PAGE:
DOI: 10.1177/26350106231196300 ISSN:

COVID-19 Impact Predicts Diabetes Distress Among Individuals With Type 2 Diabetes

Leigh Anne Koonmen, Terry A. Lennie, Laura B. Hieronymus, Mary Kay Rayens, Melinda Ickes, Jennifer L. Miller, Gia Mudd-Martin
  • Health Professions (miscellaneous)
  • Health (social science)
  • Endocrinology, Diabetes and Metabolism


The purpose of this study was to determine whether COVID-19 impact and Diabetes Self-Management Education and Support (DSMES) service attendance predicted diabetes distress among individuals with type 2 diabetes during the pandemic.


Eighty-six adults with type 2 diabetes who either attended (n = 29) or did not previously attend (n = 57) DSMES services completed a cross-sectional survey. Participants’ mean age was 57 ± 12.3 years, 50% were female, and 71.3% were diagnosed with diabetes >5 years. The Coronavirus Impact Scale was used to measure impact of the pandemic on daily life. The Diabetes Distress Scale was used to measure distress overall and within 4 subscales (emotional burden, interpersonal distress, physician-related distress, regimen distress). Separate multiple linear regressions were conducted for each outcome, controlling for age, sex, marital status, financial status, and time since diabetes diagnosis.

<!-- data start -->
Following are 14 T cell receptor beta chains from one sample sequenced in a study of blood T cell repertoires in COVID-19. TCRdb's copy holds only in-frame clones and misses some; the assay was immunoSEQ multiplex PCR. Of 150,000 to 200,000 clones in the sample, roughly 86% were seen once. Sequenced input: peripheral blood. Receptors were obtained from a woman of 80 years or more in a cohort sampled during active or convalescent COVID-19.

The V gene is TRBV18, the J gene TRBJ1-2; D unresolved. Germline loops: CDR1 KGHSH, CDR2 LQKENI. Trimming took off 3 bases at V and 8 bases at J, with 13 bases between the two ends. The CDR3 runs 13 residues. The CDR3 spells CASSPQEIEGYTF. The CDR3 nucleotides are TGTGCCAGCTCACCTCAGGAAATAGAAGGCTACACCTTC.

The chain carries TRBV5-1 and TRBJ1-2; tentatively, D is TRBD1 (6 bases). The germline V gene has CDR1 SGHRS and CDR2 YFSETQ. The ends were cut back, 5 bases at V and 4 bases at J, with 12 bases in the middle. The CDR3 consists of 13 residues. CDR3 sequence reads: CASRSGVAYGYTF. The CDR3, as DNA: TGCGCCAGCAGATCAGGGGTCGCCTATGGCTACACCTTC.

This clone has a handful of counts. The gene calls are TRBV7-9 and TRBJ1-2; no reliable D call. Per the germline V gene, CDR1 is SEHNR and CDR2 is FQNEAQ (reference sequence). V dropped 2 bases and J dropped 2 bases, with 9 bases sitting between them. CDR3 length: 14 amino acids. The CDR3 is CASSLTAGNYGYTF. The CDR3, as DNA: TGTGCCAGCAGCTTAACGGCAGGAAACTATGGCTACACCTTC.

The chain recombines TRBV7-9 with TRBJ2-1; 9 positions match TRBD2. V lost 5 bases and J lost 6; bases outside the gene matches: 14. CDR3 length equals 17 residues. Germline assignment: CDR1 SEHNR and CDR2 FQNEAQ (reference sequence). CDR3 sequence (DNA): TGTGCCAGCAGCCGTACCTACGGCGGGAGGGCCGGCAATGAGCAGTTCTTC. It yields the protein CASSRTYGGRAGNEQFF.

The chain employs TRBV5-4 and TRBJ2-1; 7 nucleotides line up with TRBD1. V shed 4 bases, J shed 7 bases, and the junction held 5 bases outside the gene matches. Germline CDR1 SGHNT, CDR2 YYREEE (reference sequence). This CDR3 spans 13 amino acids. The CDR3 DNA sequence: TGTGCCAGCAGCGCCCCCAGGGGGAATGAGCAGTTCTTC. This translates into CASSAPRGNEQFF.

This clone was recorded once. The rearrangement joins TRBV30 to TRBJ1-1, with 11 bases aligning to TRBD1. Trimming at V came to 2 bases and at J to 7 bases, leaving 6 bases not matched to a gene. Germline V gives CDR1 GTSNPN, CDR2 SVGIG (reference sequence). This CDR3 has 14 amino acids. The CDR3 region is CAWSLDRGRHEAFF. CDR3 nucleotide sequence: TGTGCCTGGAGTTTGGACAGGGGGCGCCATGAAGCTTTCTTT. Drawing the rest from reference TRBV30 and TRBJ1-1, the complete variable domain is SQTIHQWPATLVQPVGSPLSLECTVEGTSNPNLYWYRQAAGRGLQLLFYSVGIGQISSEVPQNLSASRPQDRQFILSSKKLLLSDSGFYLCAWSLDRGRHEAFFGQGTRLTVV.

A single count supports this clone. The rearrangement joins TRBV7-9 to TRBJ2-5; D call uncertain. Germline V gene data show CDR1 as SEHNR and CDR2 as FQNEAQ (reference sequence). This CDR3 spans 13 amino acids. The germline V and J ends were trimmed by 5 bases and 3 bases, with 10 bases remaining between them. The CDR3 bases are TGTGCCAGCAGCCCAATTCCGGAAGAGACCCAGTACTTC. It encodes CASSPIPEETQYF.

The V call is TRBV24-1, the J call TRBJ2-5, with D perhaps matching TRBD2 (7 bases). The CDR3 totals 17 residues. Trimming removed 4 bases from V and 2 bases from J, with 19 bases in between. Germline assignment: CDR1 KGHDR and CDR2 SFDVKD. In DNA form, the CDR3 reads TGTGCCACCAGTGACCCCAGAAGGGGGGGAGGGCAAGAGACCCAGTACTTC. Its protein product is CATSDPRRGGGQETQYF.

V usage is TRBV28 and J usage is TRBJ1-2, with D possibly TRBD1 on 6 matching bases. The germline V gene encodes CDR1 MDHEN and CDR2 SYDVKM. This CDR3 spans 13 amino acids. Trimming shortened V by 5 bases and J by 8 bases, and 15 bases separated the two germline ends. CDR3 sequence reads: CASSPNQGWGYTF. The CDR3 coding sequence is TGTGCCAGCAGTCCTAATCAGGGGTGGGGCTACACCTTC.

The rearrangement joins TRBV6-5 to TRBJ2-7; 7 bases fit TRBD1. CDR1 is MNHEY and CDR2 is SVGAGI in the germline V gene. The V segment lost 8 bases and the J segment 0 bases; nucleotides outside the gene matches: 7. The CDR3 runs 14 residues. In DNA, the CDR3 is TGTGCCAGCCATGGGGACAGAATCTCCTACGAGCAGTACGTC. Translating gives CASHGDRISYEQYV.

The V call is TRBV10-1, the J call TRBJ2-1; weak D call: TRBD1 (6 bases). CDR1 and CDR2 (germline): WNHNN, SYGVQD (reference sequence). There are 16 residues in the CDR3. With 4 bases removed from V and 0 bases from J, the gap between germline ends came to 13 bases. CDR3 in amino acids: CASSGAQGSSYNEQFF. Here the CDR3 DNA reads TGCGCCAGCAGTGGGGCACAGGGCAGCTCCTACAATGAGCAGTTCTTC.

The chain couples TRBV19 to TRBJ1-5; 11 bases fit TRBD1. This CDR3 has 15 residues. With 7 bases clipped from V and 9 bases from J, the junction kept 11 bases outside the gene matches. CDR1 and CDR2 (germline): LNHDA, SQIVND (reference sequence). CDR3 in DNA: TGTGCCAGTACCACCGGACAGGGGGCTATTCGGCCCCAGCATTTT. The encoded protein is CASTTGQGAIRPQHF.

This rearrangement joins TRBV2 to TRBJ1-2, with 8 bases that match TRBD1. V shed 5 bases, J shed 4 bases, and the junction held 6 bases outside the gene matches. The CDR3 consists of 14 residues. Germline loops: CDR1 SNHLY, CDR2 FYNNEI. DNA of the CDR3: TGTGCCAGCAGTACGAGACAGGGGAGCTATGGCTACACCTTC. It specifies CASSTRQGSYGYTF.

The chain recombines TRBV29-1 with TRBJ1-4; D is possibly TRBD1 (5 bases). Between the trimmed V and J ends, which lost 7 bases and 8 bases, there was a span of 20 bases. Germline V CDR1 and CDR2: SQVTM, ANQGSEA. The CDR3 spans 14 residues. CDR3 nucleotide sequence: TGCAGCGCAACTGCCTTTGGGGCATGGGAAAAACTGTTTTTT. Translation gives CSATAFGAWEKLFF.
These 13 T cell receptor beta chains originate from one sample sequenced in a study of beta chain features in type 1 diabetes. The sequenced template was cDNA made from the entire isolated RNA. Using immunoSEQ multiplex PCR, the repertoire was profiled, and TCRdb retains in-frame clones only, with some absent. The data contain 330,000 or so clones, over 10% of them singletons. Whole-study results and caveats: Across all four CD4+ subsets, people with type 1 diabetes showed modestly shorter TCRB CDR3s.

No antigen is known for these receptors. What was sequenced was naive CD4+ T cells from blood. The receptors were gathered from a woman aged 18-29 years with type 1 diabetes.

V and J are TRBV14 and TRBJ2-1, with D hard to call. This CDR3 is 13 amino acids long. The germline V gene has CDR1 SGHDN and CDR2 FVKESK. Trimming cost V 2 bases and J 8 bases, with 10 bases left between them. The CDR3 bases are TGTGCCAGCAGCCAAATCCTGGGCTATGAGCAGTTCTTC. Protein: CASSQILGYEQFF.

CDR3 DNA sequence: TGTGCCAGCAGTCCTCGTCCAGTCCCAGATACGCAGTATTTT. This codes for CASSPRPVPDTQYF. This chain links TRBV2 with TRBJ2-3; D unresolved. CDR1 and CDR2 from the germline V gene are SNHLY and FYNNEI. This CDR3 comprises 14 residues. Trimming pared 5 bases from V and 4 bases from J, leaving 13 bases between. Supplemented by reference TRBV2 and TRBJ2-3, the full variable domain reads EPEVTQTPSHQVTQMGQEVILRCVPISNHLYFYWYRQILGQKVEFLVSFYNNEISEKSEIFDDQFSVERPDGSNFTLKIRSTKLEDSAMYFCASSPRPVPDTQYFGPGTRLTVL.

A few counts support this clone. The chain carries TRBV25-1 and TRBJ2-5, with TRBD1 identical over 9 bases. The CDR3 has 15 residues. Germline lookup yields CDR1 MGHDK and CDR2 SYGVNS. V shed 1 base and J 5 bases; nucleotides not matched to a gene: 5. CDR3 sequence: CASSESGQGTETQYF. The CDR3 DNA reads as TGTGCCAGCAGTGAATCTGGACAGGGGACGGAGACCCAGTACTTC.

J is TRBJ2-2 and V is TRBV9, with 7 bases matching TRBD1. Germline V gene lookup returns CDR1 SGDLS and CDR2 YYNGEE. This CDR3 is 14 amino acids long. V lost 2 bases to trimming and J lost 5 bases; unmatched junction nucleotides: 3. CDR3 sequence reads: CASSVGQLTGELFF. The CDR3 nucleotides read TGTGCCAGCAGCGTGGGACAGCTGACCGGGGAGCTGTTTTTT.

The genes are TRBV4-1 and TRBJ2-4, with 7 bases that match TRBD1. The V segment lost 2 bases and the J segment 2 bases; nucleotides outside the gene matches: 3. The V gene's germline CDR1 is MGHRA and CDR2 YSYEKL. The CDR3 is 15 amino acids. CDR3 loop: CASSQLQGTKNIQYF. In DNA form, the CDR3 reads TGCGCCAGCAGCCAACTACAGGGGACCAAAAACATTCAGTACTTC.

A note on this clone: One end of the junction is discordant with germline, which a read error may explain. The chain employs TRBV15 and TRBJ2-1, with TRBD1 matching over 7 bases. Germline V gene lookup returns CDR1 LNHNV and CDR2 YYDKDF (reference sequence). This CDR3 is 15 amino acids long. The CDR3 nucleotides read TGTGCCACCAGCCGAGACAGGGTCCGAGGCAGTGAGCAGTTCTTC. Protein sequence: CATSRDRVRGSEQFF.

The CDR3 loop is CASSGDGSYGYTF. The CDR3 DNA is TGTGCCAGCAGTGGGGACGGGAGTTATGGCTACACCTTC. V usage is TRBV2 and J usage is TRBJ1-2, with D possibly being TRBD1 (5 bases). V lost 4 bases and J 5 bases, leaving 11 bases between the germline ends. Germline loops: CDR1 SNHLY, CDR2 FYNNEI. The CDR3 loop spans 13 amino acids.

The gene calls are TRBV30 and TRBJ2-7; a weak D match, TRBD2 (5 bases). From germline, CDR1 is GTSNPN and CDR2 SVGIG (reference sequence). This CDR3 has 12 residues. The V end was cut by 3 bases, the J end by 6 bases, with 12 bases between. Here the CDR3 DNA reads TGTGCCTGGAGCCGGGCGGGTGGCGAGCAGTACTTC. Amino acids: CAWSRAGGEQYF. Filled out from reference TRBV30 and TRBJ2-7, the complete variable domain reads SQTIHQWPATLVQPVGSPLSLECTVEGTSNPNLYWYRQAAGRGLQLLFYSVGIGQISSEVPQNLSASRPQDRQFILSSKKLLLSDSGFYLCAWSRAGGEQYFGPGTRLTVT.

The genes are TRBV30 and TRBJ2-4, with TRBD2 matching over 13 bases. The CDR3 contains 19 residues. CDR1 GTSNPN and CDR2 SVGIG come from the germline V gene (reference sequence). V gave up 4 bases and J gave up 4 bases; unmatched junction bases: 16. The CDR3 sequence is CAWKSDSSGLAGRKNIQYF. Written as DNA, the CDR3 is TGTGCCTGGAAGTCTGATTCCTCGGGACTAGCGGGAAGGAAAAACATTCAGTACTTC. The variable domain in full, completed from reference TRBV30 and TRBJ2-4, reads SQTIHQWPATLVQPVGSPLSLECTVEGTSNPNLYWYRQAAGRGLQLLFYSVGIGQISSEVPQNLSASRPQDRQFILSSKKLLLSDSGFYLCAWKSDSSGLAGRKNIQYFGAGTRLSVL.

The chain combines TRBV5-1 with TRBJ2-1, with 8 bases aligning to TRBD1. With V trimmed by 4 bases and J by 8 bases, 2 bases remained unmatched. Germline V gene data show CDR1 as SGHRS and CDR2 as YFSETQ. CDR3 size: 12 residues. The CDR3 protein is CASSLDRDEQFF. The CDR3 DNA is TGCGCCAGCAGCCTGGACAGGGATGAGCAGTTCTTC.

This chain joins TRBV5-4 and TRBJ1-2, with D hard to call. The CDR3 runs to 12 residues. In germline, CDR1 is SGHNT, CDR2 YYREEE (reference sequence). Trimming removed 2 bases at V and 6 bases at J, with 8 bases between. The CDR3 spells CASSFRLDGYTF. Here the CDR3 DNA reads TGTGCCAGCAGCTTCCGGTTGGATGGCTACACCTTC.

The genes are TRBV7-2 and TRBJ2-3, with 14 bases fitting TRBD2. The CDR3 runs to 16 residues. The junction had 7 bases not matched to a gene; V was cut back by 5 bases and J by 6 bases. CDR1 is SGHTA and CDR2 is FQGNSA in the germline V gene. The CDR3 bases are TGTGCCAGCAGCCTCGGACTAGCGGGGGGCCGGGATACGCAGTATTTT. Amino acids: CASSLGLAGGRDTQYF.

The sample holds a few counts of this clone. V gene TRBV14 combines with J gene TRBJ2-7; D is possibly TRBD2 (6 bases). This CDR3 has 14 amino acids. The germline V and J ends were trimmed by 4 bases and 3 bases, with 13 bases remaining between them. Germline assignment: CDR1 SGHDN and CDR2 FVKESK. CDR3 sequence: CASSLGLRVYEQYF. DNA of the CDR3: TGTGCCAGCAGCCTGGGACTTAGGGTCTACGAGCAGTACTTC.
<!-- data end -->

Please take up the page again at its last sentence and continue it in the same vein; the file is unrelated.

Higher COVID-19 impact predicted higher diabetes-related distress for all subscales and overall. Only the subscale for interpersonal distress was predicted by DSMES attendance, which decreased with DSMES attendance.


This study identifies a link between the effects of the COVID-19 pandemic and diabetes distress. The findings highlight the negative impact of the pandemic on diabetes distress and the importance of DSMES services for diabetes-related distress. Interventions are needed to reduce psychological distress among this population during public health crises.

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